Now it is 10am and we’re heading out onto the streets of Liverpool City Centre. Despite their early start, Lisa and Paulene are still full of energy and clearly passionate about the work they do. Together they have a combined twenty-five years of experience helping homeless people through various different stages of their route to independent living. It’s this expertise and insight that makes them perfect for Street Outreach work. Lisa tells me that Street Outreach is often the first experience a homeless person will have of the Whitechapel Centre and whether it goes well or not will often influence how likely they are to trust the charity and use our services.
It does take time, they say, to build up trust with people who have often had their trust abused in some way in the past. It’s a ‘slow burn’ and sometimes it can take months, or even years, just to establish a relationship. But Paulene and Lisa don’t give up. ‘People eventually warm to that consistency…and that means the communication is there, you can check they’re OK. They realise they can trust you.’
And that’s the job of the Street Outreach Team, who not only try to ensure that those who are new to the streets are immediately given whatever support they need, including, most importantly, somewhere to sleep, but also to reach those who are what they term ‘entrenched homeless’. This means the people who are the very hardest to reach, have been on the streets for a long period of time and have become used to this way and are wary about giving it up for something new they don’t know.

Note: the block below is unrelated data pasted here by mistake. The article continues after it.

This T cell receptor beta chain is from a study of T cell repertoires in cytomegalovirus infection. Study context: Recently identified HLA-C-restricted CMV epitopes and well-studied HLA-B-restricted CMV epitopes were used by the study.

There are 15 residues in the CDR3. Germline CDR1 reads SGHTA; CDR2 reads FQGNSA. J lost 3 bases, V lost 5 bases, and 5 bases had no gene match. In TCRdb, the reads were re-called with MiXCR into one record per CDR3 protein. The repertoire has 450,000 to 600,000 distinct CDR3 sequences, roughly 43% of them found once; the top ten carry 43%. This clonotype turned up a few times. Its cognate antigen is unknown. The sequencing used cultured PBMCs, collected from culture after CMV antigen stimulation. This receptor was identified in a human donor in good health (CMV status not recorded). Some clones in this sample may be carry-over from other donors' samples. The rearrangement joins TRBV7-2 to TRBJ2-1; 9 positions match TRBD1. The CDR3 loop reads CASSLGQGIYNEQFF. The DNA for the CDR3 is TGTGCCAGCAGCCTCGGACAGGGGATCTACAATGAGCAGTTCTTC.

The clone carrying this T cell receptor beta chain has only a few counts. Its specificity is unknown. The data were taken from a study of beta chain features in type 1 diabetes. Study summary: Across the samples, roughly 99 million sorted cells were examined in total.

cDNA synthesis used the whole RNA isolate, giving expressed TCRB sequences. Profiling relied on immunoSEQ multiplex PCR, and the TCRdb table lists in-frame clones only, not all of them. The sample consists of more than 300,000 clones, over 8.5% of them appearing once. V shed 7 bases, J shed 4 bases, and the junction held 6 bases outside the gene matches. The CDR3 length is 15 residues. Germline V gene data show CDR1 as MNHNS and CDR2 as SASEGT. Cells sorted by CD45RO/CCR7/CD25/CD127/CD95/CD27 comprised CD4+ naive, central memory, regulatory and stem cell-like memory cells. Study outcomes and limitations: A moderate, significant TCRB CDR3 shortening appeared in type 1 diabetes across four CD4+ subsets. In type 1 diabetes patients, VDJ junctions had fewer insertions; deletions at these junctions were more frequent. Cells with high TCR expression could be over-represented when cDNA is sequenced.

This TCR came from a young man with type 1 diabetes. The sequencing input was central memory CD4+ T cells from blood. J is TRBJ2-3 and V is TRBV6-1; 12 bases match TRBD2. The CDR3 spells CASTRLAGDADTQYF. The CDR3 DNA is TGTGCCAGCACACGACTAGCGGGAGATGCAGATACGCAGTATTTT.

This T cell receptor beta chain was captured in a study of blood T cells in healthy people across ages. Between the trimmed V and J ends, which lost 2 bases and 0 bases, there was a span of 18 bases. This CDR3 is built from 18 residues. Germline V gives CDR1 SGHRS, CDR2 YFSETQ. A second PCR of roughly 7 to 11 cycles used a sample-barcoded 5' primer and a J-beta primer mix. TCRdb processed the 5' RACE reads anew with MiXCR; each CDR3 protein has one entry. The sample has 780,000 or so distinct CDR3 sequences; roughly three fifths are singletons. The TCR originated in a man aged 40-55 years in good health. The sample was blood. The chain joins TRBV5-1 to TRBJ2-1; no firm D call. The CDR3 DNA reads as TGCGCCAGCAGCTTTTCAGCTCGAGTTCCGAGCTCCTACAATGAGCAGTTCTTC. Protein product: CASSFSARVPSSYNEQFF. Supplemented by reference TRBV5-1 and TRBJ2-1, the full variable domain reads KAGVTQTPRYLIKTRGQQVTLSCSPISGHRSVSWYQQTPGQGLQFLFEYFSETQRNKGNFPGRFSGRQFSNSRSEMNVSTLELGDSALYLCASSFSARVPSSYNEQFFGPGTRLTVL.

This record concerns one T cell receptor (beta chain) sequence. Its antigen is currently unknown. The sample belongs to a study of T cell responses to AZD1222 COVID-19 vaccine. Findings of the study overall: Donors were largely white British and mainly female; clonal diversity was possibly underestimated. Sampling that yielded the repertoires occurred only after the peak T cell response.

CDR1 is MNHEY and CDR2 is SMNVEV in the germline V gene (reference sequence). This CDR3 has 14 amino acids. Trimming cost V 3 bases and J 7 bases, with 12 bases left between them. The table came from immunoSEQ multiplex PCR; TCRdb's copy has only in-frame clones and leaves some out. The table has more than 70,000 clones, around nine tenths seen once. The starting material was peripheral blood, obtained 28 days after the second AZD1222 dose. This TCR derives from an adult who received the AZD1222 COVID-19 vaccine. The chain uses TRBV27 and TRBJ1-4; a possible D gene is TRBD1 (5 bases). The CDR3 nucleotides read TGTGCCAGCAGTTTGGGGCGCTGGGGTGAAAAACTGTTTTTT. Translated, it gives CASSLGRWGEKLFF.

As we walk into the city centre I ask about how their day works. They tell me they know everyone and will go see everyone who is out. They see some people every day, to say hello, build a relationship and eventually help them access the support they need either through the Whitechapel Centre itself or through partner organisations. ‘There is a lot of undiagnosed mental health issues out there’ in that case they work with a partner organisation to make an assessment and offer help. They will also help them with welfare benefit issues, drug treatment and recovery services and access to specialised medical care – as quite often issues, such as trench foot or dental problems, have become far worse for lack of treatment.
We have walked a full loop of the city centre, stopping to make sure people are OK, offer them support, let them know the help is there when they’re ready. I ask what the best part of the job is, and they tell me it’s the small things: getting someone to finally accept a shower and some food at the day centre; getting someone to at least go and look at a hostel, supported accommodation or the night hub; the times when, finally, a person doesn’t shout at them but instead accepts a cup of tea and is willing to just talk about the weather. That moment when someone agrees to go to the specialist drop-in doctor with them.
It can be slow progress but it’s life changing progress because the change is so much more likely to be lasting if they’ve made those decisions themselves with our Outreach Team there to support them. Paulene and Lisa are experienced enough to understand this, they clearly care deeply about their jobs and about helping everyone who they encounter, ‘We’ll never stop offering help’ says Lisa, ‘We never give up on anyone.’
Back at Labre House, the night shelter which is being prepared for the evening, Lisa and Paulene dry off. I ask them if they’ll have a lunchbreak now and Paulene says, ‘I never take a lunchbreak. Why would I do that? I could be out helping people.’